A WIN-win Situation For Abused

Susan Page
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Wednesday - July 14, 2005
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Spend five minutes with Mary Scott-Lau and you’ll come away believing you could accomplish anything.

She is the poster person for hope. But not just pie-in-the-sky hope that leads nowhere — hope with results.

That’s why when board members of “Women In Need” (WIN), her brainchild and life work for the last 10 years, voted to honor Hawaii’s director of Health and Human Services, Lillian Koller, as WIN’s Woman of the Year, she was ecstatic. Scott-Lau believes Koller operates by her same result-based hope for Hawaii’s at-risk individuals and families by exposing problems and making meaningful corrections.

“Lillian Koller has taken a giant step in opening up government,” says Scott-Lau. “CPS was secretive before, everything was hush-hush and you couldn’t get information. Since Lillian’s appointment in January 2003, she has shed a light on everything, good and bad, including the tragic case of Peter Boy Kema that still haunts all of Hawaii.”

Koller will be honored at the inaugural “Celebration of Hope” luncheon where both she and Gov. Linda Lingle will speak.

Lingle counts tapping Koller to be Health and Human Services director as one of her smartest moves. Facing a department wrought with problems, including money shortages which stymied funding for vital programs, Koller has made changes that have a major impact.

For example, when Koller was appointed, there were 14,000 uninsured children in Hawaii.

“She simplified the lengthy, confusing MedQuest application to a one-pager and now 11,000 of those 14,000 are covered,” says Scott-Lau, who also lauds Koller for supporting Ohana Conferencing.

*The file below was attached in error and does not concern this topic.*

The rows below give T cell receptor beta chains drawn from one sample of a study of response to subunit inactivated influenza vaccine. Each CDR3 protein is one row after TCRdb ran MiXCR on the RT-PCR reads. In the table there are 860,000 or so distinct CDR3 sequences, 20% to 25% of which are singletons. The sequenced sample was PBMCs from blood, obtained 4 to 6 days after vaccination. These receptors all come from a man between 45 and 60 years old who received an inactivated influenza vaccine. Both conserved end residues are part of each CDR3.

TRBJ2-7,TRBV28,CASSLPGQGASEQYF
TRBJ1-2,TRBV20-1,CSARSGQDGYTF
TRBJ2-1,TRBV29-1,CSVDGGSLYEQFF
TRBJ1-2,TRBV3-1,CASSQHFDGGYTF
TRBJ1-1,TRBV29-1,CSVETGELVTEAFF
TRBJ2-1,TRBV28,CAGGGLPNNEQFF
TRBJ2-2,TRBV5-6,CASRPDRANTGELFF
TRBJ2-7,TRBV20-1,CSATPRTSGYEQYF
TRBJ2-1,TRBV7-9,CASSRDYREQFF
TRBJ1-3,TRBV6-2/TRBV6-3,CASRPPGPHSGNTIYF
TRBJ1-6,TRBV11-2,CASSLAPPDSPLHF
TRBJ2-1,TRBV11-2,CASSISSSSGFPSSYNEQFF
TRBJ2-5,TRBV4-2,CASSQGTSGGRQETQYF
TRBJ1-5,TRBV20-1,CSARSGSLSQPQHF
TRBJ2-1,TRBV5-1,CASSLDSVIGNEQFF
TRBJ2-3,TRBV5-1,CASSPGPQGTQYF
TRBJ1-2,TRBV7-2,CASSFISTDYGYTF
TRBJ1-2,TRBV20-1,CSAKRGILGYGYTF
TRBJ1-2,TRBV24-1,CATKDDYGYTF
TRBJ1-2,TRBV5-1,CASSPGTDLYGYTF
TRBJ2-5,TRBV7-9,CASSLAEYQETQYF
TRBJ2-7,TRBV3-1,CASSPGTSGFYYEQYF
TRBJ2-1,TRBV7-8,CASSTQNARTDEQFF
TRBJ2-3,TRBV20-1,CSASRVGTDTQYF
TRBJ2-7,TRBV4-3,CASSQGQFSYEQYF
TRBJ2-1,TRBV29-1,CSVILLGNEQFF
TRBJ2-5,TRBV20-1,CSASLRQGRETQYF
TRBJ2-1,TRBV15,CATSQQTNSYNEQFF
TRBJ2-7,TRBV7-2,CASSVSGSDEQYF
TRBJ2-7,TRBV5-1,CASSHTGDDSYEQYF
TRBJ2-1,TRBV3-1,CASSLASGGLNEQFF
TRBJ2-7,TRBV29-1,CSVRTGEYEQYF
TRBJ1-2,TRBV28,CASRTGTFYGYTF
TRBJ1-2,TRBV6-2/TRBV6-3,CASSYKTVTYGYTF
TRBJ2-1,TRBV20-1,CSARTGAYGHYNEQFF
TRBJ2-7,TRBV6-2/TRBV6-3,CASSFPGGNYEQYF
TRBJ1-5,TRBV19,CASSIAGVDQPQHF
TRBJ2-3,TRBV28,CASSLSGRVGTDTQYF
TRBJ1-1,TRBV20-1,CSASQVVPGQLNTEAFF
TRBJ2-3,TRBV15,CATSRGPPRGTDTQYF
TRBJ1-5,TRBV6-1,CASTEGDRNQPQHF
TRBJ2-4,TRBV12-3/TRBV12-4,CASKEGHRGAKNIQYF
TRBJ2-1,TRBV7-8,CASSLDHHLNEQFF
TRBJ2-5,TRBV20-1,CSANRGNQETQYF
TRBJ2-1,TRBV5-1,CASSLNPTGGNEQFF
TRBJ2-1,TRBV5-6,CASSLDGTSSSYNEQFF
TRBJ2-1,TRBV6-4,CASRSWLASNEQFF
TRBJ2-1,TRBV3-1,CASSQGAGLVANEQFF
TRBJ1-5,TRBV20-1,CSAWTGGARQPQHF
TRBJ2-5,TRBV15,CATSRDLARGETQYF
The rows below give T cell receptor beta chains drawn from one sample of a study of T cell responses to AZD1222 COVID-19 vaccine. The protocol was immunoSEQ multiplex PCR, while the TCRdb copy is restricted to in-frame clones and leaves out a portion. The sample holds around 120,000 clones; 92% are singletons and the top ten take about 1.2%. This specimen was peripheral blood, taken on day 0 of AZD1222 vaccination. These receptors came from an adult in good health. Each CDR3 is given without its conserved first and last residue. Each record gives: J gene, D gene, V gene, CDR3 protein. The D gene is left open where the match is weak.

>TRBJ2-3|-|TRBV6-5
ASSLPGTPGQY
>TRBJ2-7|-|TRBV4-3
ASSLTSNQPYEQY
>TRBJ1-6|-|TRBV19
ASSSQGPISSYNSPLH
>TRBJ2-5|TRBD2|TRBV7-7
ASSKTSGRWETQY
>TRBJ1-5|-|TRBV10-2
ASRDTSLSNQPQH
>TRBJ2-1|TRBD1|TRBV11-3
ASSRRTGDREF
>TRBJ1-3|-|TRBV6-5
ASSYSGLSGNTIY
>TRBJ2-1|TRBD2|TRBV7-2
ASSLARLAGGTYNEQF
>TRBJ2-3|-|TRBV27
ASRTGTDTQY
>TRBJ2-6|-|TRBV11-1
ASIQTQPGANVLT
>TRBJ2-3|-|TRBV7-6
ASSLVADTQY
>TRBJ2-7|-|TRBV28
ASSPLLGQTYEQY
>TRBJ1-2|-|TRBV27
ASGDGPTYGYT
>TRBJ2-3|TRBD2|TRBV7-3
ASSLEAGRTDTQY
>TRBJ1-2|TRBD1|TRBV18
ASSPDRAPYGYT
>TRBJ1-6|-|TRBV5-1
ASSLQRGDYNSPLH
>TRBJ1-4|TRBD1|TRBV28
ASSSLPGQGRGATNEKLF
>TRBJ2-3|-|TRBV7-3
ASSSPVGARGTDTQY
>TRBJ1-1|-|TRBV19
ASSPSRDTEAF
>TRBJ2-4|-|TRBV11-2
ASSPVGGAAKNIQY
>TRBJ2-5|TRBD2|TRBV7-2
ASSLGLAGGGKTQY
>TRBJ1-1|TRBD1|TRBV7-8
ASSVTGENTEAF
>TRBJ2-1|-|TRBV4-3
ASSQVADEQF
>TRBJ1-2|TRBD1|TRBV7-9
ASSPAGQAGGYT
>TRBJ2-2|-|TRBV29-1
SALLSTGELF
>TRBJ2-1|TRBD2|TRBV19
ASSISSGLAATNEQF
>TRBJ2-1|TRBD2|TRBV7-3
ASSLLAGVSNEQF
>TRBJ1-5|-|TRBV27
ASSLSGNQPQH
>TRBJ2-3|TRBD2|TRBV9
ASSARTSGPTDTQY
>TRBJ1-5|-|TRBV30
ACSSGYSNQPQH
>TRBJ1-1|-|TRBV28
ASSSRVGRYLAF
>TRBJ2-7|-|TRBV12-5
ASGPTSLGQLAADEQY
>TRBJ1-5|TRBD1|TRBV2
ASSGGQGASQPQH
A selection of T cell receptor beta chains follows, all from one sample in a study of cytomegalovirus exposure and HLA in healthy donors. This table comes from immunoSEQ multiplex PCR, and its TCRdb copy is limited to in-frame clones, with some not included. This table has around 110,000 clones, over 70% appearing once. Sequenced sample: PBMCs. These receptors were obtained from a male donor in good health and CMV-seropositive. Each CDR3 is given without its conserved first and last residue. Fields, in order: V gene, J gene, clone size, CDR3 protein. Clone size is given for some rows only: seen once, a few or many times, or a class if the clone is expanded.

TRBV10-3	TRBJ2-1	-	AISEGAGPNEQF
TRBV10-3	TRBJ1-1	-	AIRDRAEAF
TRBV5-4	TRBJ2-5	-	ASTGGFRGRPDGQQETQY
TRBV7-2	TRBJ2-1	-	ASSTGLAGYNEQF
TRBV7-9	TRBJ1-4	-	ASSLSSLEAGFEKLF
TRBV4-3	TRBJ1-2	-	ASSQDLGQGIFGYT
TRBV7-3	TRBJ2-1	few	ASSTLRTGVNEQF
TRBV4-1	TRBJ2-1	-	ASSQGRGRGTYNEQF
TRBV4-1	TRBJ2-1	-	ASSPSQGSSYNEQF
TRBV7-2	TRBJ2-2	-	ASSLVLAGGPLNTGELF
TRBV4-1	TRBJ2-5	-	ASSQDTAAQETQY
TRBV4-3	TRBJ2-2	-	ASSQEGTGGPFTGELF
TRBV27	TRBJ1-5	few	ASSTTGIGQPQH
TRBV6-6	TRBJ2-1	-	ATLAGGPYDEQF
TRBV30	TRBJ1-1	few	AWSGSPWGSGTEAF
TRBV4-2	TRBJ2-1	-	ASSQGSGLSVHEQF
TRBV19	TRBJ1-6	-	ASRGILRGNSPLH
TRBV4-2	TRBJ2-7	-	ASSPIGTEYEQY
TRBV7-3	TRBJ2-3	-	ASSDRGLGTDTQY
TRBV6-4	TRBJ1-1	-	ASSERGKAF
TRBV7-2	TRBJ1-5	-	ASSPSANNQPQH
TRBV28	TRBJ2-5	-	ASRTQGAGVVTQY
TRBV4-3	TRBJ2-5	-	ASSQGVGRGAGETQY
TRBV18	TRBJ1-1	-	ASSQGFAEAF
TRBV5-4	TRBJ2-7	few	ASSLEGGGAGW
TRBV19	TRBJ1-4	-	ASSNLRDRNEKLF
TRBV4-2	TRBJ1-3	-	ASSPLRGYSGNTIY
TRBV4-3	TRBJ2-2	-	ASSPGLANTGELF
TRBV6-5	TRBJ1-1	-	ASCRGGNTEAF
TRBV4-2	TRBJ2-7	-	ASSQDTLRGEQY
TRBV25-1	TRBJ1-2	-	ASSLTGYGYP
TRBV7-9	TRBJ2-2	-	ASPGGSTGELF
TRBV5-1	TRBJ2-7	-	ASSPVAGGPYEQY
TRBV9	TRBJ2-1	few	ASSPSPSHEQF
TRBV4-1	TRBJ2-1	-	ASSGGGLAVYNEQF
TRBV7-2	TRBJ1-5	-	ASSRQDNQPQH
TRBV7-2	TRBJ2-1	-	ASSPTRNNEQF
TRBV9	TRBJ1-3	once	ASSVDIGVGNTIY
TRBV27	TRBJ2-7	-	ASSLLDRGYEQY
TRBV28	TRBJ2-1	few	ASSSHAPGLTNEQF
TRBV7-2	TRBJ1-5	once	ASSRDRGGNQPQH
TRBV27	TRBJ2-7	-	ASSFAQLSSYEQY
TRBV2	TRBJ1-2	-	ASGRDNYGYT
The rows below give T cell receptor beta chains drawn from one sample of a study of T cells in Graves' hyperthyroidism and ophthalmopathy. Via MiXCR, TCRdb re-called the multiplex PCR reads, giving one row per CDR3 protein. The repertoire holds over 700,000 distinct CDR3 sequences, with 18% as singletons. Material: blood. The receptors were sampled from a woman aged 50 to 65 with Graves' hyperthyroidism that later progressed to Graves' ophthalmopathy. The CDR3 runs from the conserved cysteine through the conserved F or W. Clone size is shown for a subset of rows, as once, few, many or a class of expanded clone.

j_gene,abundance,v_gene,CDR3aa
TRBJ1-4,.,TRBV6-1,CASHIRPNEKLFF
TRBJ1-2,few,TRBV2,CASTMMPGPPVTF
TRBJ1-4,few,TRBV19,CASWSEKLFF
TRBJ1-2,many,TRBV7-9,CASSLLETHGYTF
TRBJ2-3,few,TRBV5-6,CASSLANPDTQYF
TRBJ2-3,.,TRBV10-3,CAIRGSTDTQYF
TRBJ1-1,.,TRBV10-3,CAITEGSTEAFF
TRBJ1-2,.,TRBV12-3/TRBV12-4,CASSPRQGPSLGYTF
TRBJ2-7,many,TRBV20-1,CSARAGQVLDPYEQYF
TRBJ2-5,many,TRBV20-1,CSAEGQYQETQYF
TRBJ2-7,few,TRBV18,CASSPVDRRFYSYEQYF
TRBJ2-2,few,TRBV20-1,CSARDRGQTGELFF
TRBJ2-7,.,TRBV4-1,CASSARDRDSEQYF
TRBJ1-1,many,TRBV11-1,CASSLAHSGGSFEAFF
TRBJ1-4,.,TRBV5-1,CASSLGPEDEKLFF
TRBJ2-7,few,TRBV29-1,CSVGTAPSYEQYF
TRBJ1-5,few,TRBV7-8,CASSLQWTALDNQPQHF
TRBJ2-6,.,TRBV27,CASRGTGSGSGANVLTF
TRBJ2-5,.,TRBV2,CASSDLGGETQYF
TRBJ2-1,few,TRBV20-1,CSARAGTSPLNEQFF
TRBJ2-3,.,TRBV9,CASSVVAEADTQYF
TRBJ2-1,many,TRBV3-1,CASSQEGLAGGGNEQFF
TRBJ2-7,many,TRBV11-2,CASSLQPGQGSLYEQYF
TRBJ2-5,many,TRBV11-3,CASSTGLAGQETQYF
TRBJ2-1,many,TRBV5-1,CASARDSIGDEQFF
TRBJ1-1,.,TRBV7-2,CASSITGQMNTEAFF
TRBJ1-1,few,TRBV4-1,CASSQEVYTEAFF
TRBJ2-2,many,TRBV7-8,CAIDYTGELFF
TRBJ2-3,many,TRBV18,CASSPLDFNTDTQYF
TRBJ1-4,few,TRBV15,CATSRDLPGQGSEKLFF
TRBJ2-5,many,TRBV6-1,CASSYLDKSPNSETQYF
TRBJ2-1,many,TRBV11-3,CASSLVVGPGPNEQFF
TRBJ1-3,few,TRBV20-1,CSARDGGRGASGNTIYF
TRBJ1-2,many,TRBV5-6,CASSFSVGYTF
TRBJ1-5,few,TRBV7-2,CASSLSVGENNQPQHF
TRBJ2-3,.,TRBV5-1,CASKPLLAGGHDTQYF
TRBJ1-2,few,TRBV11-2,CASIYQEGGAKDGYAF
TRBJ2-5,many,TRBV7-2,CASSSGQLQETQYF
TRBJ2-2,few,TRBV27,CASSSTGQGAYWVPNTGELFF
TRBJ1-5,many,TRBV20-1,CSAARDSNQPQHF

“It’s a proactive way of dealing with families in the CPS system by sitting everyone down, from relatives to advocates and counselors, to come up with positive solutions and realistic goals. WIN is an active participant in the conferences with our clients.”

Koller knows the issues of Hawaii’s at-risk citizens. On Maui, she was Second Circuit’s Drug Court Program Coordinator, and also served as Deputy Corporation Counsel and Maui County’s deputy prosecuting attorney.

Scott-Lau also knows the issues — from personal experience. Her mother was an alcoholic who committed suicide when Mary was 20 (she was raised by an aunt). Her brother, a long-time addict, whom Mary put through the Habilitat program, died of a heroin overdose just before his 37th birthday. And Mary herself was battered by an abusive boyfriend.

But “victim” is a word Scott- Lau reserves only for children. Children don’t choose neglect and abuse. Adults make choices. Through WIN, the first step is to own up to their bad choices. Then Scott-Lau instructs them in life skills: ways to look better, communicate effectively and be responsible. Only then can they take their place as productive members of society and break a generational cycle of abuse that often makes success seem hopeless.

Scott-Lau’s own story of hardship and success prepared her for what was to come. She spent years as one of Honolulu’s best local media sales account executives and also taught modeling and self-improvement to hundreds of Hawaii’s teens. Then in 1996, she had a change of heart. She saw a need. Women coming out of abusive homes, prison and drug rehab needed skills, the kind she knew how to teach, and WIN was born. Now 10 years and many growing pains later, WIN, working closely with other agencies, has helped hundreds of women reunite with their children, stay off drugs, get jobs and find hope.

In 1999, Brother Noland’s Lessons of Aloha featured Mary Scott-Lau as one who epitomizes the spirit of Aloha. She’s been recognized as one of Hawaii’s top 10 people to make a difference, and this year was featured in Japan’s Precious magazine as a “person making a difference in society.” Then last March she was honored as one of OC-16’s “Hawaii’s Heroes.”

And did I mention she’s a single mother of three boys, one of whom she adopted five years ago, after foster-parenting him for four years, as his birth mother tried unsuccessfully to rehabilitate?

If you want to be completely inspired, be surrounded by heroes — public servants, charitable leaders and WIN’s program graduates — make it to this “Celebration of Hope” luncheon July 21 at 11:30 at Lau Yee Chai Restaurant at the Waikiki Shopping Plaza (free validated parking). Erika Engle, the Star- Bulletin’s business writer and former radio personality, will emcee and $50 (tax deductible) buys you a delicious seven-course Chinese meal with proceeds going to WIN. Call 258-5706 for reservations and information.

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